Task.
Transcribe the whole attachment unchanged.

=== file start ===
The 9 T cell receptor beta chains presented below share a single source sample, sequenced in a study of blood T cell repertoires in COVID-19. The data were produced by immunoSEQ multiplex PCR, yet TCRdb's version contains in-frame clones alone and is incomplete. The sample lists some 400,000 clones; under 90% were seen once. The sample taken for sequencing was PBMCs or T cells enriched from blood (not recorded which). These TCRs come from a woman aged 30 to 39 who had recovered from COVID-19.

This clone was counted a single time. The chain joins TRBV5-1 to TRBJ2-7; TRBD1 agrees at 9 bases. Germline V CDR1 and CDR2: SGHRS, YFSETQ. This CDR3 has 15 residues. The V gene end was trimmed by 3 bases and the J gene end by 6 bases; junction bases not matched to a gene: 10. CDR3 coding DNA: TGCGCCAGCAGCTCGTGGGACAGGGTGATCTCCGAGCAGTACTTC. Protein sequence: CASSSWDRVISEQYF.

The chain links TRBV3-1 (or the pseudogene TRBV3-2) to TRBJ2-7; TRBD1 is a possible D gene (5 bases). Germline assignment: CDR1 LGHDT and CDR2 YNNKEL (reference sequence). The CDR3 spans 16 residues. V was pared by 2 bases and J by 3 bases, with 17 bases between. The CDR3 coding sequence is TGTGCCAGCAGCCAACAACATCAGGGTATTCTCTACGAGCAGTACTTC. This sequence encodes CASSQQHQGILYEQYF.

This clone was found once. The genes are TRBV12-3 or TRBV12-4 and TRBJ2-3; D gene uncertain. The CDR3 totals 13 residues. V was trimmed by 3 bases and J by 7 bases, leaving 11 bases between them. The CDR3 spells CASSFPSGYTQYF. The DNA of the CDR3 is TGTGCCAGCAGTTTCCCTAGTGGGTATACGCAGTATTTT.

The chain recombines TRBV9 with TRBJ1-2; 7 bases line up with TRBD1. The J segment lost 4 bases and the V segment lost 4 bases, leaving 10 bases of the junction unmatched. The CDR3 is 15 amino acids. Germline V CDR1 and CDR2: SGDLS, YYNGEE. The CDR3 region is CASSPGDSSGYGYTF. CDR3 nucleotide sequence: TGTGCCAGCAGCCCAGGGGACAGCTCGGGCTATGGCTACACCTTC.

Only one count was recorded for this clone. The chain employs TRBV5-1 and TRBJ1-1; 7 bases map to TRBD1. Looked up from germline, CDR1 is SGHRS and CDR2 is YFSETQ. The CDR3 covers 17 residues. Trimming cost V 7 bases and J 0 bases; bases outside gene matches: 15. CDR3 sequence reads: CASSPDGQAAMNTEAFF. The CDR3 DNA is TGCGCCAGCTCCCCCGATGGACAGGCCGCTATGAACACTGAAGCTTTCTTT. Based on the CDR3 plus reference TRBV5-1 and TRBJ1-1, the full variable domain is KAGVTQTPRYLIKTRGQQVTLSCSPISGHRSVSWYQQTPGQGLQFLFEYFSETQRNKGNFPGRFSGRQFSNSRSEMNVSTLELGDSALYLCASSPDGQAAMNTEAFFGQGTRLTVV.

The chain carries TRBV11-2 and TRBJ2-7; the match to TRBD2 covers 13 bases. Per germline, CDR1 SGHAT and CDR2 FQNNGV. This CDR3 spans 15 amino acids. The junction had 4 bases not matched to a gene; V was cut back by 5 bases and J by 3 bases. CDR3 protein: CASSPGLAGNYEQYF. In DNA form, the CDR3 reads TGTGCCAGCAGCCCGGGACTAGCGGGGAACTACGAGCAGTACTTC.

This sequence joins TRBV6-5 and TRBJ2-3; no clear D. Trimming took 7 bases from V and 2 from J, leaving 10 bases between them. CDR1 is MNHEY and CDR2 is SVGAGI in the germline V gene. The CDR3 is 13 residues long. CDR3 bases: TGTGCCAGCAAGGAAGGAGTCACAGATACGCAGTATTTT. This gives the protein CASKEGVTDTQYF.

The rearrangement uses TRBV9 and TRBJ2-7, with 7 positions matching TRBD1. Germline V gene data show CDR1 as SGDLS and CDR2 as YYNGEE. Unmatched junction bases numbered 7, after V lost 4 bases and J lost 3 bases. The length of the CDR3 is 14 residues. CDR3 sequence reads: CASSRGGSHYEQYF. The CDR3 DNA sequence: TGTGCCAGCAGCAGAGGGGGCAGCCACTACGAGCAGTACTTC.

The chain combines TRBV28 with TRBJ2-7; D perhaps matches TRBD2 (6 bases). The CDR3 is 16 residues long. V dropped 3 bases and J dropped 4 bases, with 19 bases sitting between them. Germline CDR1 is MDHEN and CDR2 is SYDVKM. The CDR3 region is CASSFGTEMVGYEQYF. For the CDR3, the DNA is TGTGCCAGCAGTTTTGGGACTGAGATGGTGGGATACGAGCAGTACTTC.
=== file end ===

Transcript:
The 9 T cell receptor beta chains presented below share a single source sample, sequenced in a study of blood T cell repertoires in COVID-19. The data were produced by immunoSEQ multiplex PCR, yet TCRdb's version contains in-frame clones alone and is incomplete. The sample lists some 400,000 clones; under 90% were seen once. The sample taken for sequencing was PBMCs or T cells enriched from blood (not recorded which). These TCRs come from a woman aged 30 to 39 who had recovered from COVID-19.

This clone was counted a single time. The chain joins TRBV5-1 to TRBJ2-7; TRBD1 agrees at 9 bases. Germline V CDR1 and CDR2: SGHRS, YFSETQ. This CDR3 has 15 residues. The V gene end was trimmed by 3 bases and the J gene end by 6 bases; junction bases not matched to a gene: 10. CDR3 coding DNA: TGCGCCAGCAGCTCGTGGGACAGGGTGATCTCCGAGCAGTACTTC. Protein sequence: CASSSWDRVISEQYF.

The chain links TRBV3-1 (or the pseudogene TRBV3-2) to TRBJ2-7; TRBD1 is a possible D gene (5 bases). Germline assignment: CDR1 LGHDT and CDR2 YNNKEL (reference sequence). The CDR3 spans 16 residues. V was pared by 2 bases and J by 3 bases, with 17 bases between. The CDR3 coding sequence is TGTGCCAGCAGCCAACAACATCAGGGTATTCTCTACGAGCAGTACTTC. This sequence encodes CASSQQHQGILYEQYF.

This clone was found once. The genes are TRBV12-3 or TRBV12-4 and TRBJ2-3; D gene uncertain. The CDR3 totals 13 residues. V was trimmed by 3 bases and J by 7 bases, leaving 11 bases between them. The CDR3 spells CASSFPSGYTQYF. The DNA of the CDR3 is TGTGCCAGCAGTTTCCCTAGTGGGTATACGCAGTATTTT.

The chain recombines TRBV9 with TRBJ1-2; 7 bases line up with TRBD1. The J segment lost 4 bases and the V segment lost 4 bases, leaving 10 bases of the junction unmatched. The CDR3 is 15 amino acids. Germline V CDR1 and CDR2: SGDLS, YYNGEE. The CDR3 region is CASSPGDSSGYGYTF. CDR3 nucleotide sequence: TGTGCCAGCAGCCCAGGGGACAGCTCGGGCTATGGCTACACCTTC.

Only one count was recorded for this clone. The chain employs TRBV5-1 and TRBJ1-1; 7 bases map to TRBD1. Looked up from germline, CDR1 is SGHRS and CDR2 is YFSETQ. The CDR3 covers 17 residues. Trimming cost V 7 bases and J 0 bases; bases outside gene matches: 15. CDR3 sequence reads: CASSPDGQAAMNTEAFF. The CDR3 DNA is TGCGCCAGCTCCCCCGATGGACAGGCCGCTATGAACACTGAAGCTTTCTTT. Based on the CDR3 plus reference TRBV5-1 and TRBJ1-1, the full variable domain is KAGVTQTPRYLIKTRGQQVTLSCSPISGHRSVSWYQQTPGQGLQFLFEYFSETQRNKGNFPGRFSGRQFSNSRSEMNVSTLELGDSALYLCASSPDGQAAMNTEAFFGQGTRLTVV.

The chain carries TRBV11-2 and TRBJ2-7; the match to TRBD2 covers 13 bases. Per germline, CDR1 SGHAT and CDR2 FQNNGV. This CDR3 spans 15 amino acids. The junction had 4 bases not matched to a gene; V was cut back by 5 bases and J by 3 bases. CDR3 protein: CASSPGLAGNYEQYF. In DNA form, the CDR3 reads TGTGCCAGCAGCCCGGGACTAGCGGGGAACTACGAGCAGTACTTC.

This sequence joins TRBV6-5 and TRBJ2-3; no clear D. Trimming took 7 bases from V and 2 from J, leaving 10 bases between them. CDR1 is MNHEY and CDR2 is SVGAGI in the germline V gene. The CDR3 is 13 residues long. CDR3 bases: TGTGCCAGCAAGGAAGGAGTCACAGATACGCAGTATTTT. This gives the protein CASKEGVTDTQYF.

The rearrangement uses TRBV9 and TRBJ2-7, with 7 positions matching TRBD1. Germline V gene data show CDR1 as SGDLS and CDR2 as YYNGEE. Unmatched junction bases numbered 7, after V lost 4 bases and J lost 3 bases. The length of the CDR3 is 14 residues. CDR3 sequence reads: CASSRGGSHYEQYF. The CDR3 DNA sequence: TGTGCCAGCAGCAGAGGGGGCAGCCACTACGAGCAGTACTTC.

The chain combines TRBV28 with TRBJ2-7; D perhaps matches TRBD2 (6 bases). The CDR3 is 16 residues long. V dropped 3 bases and J dropped 4 bases, with 19 bases sitting between them. Germline CDR1 is MDHEN and CDR2 is SYDVKM. The CDR3 region is CASSFGTEMVGYEQYF. For the CDR3, the DNA is TGTGCCAGCAGTTTTGGGACTGAGATGGTGGGATACGAGCAGTACTTC.